And not to get all Behind The Music, as that’s not the point of this write up, but 1987’s Girls, Girls, Girls, title notwithstanding, found the group in the throes of its most gnarly debauchery and impassioned cries for help as the specter of substance abuse curtailed a European tour and led all four members into one form of therapy or another. And that’s what really bothers us true, frustrated fans.
“Dancing on Glass” a swing-rock chronicle of Nikki’s heroin dependency, replete with background gospel singers, and the more hard edged “Five Years Dead” are powerful stuff. Lyrically speaking. So why are we supposed to feel like the Crue is any less earnest than say, The Velvet Underground when discussing the subject of addiction? I don’t remember hearing about Lou Reed when he was 24 years old waking up in a dumpster in Hong Kong as the only English speaker in a 2 mile radius. And that’s the kind of crazy shit the Crue did for us – to a man, they engaged in the kind of stuff we could only dream of while also living some of our worst nightmares. And, as if they felt they hadn’t made their point, one band member went ahead and died for a little while, and then came back to life and shit. Has anyone in Modest fucking Mouse ever done that?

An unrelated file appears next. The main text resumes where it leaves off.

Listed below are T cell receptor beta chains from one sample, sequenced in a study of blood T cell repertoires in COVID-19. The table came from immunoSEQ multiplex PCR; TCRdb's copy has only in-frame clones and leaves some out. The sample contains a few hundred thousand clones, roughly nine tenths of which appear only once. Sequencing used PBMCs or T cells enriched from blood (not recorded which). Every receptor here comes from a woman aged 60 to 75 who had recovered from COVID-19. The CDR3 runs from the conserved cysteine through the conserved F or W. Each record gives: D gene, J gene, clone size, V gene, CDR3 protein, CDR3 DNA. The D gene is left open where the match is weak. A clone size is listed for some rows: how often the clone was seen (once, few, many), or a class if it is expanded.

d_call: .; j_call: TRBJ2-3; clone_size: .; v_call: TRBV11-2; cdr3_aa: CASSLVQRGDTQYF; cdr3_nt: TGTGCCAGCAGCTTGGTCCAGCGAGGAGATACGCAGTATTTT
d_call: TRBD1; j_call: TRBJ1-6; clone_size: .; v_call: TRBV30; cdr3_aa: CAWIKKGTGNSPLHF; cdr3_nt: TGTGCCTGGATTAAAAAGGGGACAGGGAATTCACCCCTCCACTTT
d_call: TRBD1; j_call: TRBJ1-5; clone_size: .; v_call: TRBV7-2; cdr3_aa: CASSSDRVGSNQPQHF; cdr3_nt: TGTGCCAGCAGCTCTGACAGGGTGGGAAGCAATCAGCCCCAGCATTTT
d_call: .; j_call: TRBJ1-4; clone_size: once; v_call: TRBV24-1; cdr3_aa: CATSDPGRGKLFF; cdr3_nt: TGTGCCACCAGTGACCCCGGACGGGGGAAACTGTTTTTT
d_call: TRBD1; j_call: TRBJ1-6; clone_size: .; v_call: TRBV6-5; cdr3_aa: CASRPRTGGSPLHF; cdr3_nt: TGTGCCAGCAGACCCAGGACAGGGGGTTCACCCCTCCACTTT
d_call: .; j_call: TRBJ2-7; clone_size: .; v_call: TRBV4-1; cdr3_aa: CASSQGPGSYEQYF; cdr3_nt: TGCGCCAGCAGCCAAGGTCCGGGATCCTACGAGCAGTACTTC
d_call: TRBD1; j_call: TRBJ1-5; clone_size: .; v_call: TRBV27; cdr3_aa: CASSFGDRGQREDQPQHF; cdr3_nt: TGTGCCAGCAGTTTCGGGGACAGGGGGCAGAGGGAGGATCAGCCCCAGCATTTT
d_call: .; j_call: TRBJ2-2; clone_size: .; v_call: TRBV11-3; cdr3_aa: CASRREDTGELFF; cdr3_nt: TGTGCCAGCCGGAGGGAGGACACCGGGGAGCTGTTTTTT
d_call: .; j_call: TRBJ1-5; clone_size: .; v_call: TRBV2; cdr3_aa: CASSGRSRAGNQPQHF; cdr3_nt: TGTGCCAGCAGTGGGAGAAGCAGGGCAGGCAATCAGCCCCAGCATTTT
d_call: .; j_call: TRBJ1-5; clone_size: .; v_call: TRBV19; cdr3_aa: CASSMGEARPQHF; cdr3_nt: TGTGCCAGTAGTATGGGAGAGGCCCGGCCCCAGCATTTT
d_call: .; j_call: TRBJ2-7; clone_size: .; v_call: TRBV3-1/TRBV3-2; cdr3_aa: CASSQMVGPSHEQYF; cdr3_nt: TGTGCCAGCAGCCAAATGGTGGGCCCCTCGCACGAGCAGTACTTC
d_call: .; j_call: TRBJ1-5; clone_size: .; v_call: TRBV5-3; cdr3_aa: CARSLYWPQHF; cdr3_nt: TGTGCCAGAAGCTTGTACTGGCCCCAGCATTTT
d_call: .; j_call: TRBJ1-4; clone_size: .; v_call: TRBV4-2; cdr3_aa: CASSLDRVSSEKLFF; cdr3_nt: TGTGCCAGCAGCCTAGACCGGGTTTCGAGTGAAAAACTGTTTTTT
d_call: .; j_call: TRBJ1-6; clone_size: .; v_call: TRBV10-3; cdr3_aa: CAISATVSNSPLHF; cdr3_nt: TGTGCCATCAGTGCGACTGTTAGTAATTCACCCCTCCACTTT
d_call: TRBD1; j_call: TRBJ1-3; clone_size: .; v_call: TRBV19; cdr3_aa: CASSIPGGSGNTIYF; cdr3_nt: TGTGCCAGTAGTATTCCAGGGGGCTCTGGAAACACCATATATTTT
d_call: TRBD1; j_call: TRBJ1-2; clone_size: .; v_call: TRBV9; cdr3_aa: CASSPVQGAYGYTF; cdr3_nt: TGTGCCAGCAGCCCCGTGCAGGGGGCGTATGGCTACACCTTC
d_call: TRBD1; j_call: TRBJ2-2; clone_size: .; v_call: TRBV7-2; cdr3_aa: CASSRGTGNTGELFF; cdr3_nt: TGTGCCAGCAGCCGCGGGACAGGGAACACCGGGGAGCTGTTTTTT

See, what we’re talking about here is The ROCK AND ROLL Hall of Fame not the, you know, Square Dance Touch Her Lightly On Her Arm Hall of Fame. Motley fucking pushed the envelope WAY past Led Zeppelin and the Rolling Stone’s mild exploits and really, nobody has quite done it like them before or since. From the brilliant rewriting of The Lord’s Prayer on “Wild Side” to the hammerfisted riffage of “Dr. Feelgood” and all the hooks and anthems and Tommy’s awesome orangutan upside down drum bashing, these guys were pop-metal pioneers and deserve some goddam acclaim.
Shortly after it’s release as a single, a strip club owner, in I believe Dallas, told the band’s then-manager Don McGee that from that day forward, “Girls, Girls, Girls” would be played on scheduled rotation in his establishment forever on. And if the drunken promise of a sleazy titty bar proprietor doesn’t mean anything anymore in this big old world then you tell me, just what the heck does?